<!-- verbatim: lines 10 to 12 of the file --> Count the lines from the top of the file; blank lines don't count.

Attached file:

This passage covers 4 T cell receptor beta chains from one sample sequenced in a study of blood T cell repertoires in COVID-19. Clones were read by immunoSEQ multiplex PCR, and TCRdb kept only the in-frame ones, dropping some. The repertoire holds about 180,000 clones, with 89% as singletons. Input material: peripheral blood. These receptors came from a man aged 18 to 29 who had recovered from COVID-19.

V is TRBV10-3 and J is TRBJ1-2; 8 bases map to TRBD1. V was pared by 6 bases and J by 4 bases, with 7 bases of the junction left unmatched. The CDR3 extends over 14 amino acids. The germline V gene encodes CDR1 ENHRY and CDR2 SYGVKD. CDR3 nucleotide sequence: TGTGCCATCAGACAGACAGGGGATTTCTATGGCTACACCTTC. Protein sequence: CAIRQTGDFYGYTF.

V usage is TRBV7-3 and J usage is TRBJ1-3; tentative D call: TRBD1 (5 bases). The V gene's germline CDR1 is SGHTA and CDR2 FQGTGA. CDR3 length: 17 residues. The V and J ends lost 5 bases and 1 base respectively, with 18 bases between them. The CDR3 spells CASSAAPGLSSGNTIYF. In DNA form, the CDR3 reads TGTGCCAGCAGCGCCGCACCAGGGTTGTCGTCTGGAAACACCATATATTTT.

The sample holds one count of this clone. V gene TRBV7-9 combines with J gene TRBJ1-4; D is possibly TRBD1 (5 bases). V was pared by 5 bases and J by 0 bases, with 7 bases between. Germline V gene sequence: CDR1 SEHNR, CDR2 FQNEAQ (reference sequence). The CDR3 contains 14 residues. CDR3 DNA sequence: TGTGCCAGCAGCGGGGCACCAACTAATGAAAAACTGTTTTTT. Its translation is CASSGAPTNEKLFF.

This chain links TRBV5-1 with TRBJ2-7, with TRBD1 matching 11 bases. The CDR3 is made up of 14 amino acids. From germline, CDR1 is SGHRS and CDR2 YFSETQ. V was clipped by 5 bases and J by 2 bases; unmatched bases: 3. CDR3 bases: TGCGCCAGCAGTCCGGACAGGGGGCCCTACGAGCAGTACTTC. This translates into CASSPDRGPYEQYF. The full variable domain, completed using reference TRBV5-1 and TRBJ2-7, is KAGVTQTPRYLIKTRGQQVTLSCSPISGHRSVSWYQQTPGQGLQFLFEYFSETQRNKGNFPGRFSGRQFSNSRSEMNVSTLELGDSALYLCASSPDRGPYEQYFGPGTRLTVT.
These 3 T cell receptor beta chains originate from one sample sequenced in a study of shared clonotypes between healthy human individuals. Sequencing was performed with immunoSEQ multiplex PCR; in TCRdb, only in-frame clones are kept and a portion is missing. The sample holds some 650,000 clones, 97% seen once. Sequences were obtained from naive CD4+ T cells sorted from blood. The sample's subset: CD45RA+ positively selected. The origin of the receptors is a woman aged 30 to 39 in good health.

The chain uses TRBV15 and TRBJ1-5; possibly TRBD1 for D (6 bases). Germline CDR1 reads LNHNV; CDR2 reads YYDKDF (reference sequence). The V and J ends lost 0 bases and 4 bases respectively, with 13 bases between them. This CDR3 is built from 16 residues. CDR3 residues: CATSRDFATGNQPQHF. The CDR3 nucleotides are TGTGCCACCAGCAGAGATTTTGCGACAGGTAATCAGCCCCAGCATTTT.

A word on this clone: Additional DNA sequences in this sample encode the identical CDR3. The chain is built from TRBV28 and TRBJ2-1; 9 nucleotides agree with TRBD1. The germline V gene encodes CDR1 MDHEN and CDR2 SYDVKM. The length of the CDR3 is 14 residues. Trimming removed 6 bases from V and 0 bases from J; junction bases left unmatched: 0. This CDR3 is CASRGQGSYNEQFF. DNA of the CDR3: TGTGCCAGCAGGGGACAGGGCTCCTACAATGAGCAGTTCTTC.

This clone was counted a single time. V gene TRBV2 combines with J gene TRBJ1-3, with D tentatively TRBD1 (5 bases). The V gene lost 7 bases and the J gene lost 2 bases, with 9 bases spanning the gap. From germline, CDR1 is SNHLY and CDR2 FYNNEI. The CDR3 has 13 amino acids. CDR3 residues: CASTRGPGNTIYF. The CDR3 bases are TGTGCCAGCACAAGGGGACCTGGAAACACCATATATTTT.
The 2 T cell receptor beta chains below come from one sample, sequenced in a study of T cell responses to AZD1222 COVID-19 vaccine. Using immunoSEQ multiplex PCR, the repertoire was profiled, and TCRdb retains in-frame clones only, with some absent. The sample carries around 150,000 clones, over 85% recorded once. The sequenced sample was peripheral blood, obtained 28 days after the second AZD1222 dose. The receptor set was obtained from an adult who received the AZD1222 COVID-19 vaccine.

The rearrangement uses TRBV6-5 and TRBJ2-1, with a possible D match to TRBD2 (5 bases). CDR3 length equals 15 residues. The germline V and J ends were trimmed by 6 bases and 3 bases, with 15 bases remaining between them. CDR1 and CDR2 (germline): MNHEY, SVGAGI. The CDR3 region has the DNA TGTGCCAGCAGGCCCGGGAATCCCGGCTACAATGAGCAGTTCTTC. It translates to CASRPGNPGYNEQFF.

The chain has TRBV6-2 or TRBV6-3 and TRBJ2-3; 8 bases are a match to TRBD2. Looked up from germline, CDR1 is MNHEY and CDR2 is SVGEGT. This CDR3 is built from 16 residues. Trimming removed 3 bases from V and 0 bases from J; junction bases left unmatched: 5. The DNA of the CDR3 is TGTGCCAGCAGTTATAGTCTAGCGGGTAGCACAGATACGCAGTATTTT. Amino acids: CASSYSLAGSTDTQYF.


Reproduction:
The 2 T cell receptor beta chains below come from one sample, sequenced in a study of T cell responses to AZD1222 COVID-19 vaccine. Using immunoSEQ multiplex PCR, the repertoire was profiled, and TCRdb retains in-frame clones only, with some absent. The sample carries around 150,000 clones, over 85% recorded once. The sequenced sample was peripheral blood, obtained 28 days after the second AZD1222 dose. The receptor set was obtained from an adult who received the AZD1222 COVID-19 vaccine.

The rearrangement uses TRBV6-5 and TRBJ2-1, with a possible D match to TRBD2 (5 bases). CDR3 length equals 15 residues. The germline V and J ends were trimmed by 6 bases and 3 bases, with 15 bases remaining between them. CDR1 and CDR2 (germline): MNHEY, SVGAGI. The CDR3 region has the DNA TGTGCCAGCAGGCCCGGGAATCCCGGCTACAATGAGCAGTTCTTC. It translates to CASRPGNPGYNEQFF.

The chain has TRBV6-2 or TRBV6-3 and TRBJ2-3; 8 bases are a match to TRBD2. Looked up from germline, CDR1 is MNHEY and CDR2 is SVGEGT. This CDR3 is built from 16 residues. Trimming removed 3 bases from V and 0 bases from J; junction bases left unmatched: 5. The DNA of the CDR3 is TGTGCCAGCAGTTATAGTCTAGCGGGTAGCACAGATACGCAGTATTTT. Amino acids: CASSYSLAGSTDTQYF.